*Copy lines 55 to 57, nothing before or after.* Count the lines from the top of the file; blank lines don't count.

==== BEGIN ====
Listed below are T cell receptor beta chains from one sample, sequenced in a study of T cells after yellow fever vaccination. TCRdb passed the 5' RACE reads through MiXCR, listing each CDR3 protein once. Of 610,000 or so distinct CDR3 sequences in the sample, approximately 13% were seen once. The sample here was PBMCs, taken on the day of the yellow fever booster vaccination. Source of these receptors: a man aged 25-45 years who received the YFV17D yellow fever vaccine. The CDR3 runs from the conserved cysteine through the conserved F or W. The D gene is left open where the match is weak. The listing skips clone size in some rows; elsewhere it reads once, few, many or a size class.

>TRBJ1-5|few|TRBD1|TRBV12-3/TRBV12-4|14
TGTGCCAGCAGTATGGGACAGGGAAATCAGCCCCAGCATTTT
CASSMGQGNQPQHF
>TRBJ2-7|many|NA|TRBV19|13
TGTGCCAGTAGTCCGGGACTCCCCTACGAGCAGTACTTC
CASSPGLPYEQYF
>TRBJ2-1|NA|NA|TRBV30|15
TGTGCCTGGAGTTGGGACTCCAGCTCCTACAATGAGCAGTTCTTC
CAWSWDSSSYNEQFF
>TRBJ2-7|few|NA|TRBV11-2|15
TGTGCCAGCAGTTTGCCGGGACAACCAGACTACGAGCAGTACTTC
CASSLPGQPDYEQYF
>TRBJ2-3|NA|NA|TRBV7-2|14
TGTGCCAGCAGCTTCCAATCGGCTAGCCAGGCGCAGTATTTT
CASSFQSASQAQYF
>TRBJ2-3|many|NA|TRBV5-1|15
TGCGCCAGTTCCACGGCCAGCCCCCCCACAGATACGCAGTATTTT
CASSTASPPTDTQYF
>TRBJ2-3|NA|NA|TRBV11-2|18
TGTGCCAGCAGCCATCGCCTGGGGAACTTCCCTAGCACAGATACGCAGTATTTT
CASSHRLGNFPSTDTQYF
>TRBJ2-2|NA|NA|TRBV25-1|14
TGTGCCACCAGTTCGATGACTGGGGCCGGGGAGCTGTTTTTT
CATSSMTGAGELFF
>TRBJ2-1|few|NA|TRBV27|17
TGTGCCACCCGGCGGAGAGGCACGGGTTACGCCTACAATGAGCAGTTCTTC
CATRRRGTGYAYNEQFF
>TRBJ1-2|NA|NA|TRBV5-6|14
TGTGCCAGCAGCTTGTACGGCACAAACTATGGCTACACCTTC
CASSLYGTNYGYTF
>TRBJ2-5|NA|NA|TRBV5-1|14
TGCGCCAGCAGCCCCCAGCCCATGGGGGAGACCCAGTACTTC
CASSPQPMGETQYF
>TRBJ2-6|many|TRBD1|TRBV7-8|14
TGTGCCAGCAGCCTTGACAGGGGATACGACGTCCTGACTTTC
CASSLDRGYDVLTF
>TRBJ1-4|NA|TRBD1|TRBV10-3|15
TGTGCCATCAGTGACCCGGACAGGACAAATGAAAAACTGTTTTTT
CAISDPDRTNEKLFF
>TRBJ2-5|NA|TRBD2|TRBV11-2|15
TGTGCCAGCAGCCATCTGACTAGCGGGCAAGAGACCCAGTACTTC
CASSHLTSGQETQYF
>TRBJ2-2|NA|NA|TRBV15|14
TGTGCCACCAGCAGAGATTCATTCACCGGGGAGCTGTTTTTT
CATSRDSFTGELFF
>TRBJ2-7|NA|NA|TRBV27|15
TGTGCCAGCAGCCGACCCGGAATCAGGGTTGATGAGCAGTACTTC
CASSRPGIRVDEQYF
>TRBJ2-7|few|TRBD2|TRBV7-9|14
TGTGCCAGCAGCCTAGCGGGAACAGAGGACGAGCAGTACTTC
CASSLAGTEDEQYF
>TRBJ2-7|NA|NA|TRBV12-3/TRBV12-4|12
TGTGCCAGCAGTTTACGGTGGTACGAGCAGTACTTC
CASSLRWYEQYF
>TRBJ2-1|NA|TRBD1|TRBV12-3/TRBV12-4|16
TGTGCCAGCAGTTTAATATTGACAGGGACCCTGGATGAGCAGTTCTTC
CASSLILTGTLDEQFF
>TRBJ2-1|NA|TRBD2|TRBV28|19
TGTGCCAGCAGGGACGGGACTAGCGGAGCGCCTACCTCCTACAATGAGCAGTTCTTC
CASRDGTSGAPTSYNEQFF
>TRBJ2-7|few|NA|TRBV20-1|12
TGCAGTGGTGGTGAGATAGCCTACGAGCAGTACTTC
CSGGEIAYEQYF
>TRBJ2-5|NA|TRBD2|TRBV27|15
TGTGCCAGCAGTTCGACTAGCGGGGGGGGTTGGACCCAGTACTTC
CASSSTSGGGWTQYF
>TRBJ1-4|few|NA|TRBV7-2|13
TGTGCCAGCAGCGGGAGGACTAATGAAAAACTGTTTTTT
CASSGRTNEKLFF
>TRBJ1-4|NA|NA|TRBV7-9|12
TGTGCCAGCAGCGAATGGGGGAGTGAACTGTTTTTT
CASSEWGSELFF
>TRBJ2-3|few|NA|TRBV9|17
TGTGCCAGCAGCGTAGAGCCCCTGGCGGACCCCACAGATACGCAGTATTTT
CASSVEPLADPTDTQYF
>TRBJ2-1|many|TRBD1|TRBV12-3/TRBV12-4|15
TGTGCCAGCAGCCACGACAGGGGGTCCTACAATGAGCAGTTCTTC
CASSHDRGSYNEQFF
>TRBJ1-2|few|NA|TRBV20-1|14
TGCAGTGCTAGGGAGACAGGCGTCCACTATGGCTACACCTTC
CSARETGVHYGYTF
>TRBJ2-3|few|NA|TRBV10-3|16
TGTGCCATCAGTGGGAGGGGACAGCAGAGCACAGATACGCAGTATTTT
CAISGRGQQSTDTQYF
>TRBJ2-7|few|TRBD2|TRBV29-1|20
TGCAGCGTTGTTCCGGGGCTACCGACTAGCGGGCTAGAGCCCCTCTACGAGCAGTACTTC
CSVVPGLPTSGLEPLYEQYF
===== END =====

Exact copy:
CASSLRWYEQYF
>TRBJ2-1|NA|TRBD1|TRBV12-3/TRBV12-4|16
TGTGCCAGCAGTTTAATATTGACAGGGACCCTGGATGAGCAGTTCTTC